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(sources: Index:Poems (Beresford Hope, 1843).djvu)
CLEMENT C. MOORE, LL. D.
BARTLETT & WELFORD,
7 ASTOR HOUSE
Entered according to Act of Congress, in the year 1844, by
Clement C. Moore,
in the Clerk's office of the District Court of the Southern District of New York.
WM. VAN NORDEN, PRINTER.
MY DEAR CHILDREN:
In compliance with your wishes, I here present you with a volume of verses, written by me at different periods of my life.
You may perceive that the pieces contained in it are not arranged in the order of the times at which they were composed; for, not only would it be impossible for me now to make such an arrangement with precision, but it was thought best that the serious should be intermingled with the gay, and the shorter with the longer compositions.
I have not made a selection from among my verses of such as are of any peculiar cast; but have given you the melancholy and the lively, the serious, the sportive, and even the trifling; such as relate solely to our own domestic circle, and those of which the subjects take a wider range. For, as you once persuaded me to sit for my portrait, which was the occasion of one of the pieces in this collection; so, I flatter myself that you will be pleased to have as true a picture as possible of your father's mind, upon which you and your children may look when I shall be removed from this world.
Were I to offer you nothing but what is gay and lively, you well know that the deepest and keenest feelings of your father's heart would not be portrayed. If, on the other hand, nothing but what is serious or sad had been presented to your view, an equally imperfect character of his mind would have been exhibited. For you are all aware that he is far from following the school of Chesterfield with regard to harmless mirth and merriment ; and that, in spite of all the cares and sorrows of this life, he thinks we are so constituted that a good honest hearty laugh, which conceals no malice, and is excited by nothing corrupt, however ungenteel it may be, is healthful both to body and mind. And it is one of the benevolent ordinances of Providence, that we are thus capable of these alternations of sorrow and trouble with mirth and gladness. Another reason why the mere trifles in this volume have not been withheld, is, that such things have been often found by me to afford greater pleasure than what was by myself esteemed of more worth.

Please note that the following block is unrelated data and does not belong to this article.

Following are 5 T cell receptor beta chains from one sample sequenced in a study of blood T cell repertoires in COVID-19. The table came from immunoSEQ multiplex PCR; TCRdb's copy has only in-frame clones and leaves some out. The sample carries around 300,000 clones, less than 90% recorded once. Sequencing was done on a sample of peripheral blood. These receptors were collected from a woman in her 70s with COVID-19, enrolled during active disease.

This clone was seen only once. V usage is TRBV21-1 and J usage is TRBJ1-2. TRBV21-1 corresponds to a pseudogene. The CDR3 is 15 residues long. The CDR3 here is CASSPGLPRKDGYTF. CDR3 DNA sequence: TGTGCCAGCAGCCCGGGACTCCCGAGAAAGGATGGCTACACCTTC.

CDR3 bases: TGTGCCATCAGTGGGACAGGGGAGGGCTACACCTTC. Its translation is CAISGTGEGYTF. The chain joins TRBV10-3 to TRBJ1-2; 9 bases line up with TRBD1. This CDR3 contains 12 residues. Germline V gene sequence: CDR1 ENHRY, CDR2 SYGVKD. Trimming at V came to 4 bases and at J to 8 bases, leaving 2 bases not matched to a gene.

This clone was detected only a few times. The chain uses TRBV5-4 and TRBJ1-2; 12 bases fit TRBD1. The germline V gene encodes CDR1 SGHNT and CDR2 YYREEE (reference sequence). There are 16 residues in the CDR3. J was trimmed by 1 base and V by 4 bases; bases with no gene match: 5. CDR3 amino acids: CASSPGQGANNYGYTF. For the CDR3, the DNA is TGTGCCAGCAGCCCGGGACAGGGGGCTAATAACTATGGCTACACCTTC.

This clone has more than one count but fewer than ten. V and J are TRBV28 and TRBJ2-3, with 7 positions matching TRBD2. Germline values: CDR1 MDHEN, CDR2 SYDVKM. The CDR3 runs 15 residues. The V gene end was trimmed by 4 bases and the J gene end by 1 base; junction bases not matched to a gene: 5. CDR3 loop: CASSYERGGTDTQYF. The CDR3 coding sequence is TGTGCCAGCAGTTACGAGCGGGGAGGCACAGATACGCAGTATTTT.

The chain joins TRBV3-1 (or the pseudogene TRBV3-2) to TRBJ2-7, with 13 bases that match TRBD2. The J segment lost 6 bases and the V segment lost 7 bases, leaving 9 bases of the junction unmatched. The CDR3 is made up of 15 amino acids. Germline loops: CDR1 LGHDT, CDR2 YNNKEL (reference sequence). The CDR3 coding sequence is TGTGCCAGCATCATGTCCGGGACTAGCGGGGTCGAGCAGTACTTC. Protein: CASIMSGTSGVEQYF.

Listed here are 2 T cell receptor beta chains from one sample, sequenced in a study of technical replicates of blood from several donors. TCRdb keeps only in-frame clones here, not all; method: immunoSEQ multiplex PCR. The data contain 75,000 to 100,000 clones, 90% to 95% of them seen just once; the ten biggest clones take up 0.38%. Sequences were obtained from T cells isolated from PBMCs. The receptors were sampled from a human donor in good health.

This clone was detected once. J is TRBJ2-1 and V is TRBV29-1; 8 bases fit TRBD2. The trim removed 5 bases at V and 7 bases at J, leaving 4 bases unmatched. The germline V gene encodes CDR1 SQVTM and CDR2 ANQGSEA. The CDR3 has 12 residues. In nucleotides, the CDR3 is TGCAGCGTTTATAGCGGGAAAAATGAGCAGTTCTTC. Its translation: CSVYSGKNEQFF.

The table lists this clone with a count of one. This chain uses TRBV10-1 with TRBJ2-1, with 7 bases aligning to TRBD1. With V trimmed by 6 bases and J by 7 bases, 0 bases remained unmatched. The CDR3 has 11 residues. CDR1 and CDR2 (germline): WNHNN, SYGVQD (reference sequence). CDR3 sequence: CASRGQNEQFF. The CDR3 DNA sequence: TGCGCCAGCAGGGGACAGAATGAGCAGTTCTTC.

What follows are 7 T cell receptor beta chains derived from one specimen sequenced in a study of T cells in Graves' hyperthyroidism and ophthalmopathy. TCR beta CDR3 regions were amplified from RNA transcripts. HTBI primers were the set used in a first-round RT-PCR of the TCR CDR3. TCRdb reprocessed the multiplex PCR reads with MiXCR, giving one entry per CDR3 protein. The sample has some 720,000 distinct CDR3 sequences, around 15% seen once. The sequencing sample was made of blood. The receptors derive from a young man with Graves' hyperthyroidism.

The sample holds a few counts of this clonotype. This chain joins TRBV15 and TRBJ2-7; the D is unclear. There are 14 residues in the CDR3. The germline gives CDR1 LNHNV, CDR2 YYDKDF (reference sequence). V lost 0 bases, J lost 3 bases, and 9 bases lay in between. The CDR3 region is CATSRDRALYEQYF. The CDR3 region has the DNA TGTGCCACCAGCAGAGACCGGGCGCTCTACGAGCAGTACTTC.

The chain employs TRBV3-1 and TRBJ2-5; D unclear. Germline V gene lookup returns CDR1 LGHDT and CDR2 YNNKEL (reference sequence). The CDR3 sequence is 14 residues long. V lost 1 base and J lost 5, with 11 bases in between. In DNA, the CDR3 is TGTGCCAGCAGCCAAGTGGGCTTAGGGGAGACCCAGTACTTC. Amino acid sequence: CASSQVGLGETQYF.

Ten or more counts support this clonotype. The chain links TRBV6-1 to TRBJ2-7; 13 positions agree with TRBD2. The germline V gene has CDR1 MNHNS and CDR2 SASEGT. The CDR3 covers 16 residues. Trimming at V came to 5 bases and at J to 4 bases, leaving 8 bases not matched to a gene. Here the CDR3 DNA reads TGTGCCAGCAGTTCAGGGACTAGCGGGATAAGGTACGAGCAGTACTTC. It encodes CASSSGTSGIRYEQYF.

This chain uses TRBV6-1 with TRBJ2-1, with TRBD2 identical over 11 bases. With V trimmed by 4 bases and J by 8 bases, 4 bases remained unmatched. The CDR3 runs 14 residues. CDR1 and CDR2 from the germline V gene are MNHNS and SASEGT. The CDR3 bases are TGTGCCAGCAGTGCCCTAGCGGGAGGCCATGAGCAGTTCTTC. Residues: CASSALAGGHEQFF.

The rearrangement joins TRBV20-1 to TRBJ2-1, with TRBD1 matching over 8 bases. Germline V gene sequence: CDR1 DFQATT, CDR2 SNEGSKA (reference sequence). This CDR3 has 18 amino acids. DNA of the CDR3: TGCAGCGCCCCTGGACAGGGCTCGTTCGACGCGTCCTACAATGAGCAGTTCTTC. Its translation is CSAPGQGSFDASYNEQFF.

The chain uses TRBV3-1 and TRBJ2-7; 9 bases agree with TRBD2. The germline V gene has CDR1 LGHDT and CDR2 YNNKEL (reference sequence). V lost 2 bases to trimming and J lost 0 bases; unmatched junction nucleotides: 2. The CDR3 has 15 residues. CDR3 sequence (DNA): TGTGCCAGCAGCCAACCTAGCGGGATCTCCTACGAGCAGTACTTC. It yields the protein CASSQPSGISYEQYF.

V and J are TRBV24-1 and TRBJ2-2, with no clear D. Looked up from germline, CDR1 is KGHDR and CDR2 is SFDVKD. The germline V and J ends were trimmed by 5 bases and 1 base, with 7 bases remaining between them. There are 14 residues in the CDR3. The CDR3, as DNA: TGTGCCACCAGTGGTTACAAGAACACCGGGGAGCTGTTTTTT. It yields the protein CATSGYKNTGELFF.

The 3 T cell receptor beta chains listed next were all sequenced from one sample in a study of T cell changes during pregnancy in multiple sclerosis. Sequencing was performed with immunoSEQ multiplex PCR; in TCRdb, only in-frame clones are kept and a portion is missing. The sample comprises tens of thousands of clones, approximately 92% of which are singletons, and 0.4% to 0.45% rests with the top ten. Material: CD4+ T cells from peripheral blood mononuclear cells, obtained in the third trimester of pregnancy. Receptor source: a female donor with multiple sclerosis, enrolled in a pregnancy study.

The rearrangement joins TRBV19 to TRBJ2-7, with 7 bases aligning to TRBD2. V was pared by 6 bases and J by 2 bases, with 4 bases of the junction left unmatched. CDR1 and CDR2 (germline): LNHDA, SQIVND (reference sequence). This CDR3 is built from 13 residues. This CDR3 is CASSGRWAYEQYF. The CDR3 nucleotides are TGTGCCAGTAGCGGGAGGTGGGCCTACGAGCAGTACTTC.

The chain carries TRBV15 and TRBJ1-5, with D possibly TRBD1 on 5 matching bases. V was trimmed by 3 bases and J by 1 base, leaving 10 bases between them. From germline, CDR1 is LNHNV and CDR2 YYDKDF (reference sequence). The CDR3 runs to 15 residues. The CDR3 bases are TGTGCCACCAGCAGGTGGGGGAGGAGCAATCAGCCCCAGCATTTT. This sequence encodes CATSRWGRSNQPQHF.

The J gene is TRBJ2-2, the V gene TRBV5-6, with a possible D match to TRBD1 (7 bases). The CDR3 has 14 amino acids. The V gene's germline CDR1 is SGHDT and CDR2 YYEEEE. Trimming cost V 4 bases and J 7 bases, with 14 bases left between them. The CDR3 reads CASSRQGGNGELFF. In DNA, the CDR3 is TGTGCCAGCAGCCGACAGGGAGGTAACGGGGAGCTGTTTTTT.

I do not pay my readers so ill a compliment as to offer the contents of this volume to their view as the mere amusements of my idle hours ; effusions thrown off without care or meditation, as though the refuse of my thoughts were good enough for them. On the contrary, some of the pieces have cost me much time and thought; and I have composed them all as carefully and correctly as I could.
I wish you to bear in mind that nothing which may appear severe or sarcastic in this collection, is pointed at any individual. Where vice or absurdity is held up to view, it is the fault, and not any particular person that is pointed at.
Notwithstanding the partiality of you and my friends, I feel much reluctance to publish this volume; and have much doubt as to its merit. Had she who wrote the lines signed "La Mere de Cinq Erifans," and those upon the death of your cousin, Susan Moore, which appear in this collection, been still spared to me, her native taste and judgment would have afforded me great assistance in putting together this little work, and would have enabled me to act with much more confidence than I now can. But whatever be the merit of the offering which I here make to you, receive and look upon it as a token of the affection of your father.
C. C. M.
TABLE OF CONTENTS.
- To My Children, with my Portrait,
- The Mischievous Muse—Translation,
74 80 83 88 89 92 95 101 104 105
- Answer to the above, by Mr. Bard,
109 111 114 118 124 128
- Lines by my late Wife, written in an Album,
- Answer to the above, by Mr. Hone,
137 139 148 154 157 159 165 170 174 183 193
- Farewell—in answer to a young lady's invitation to join a party of pleasure on an excursion to the country,
195 198 204
- Lines to the Memory of Miss Susan Moore, by my late wife,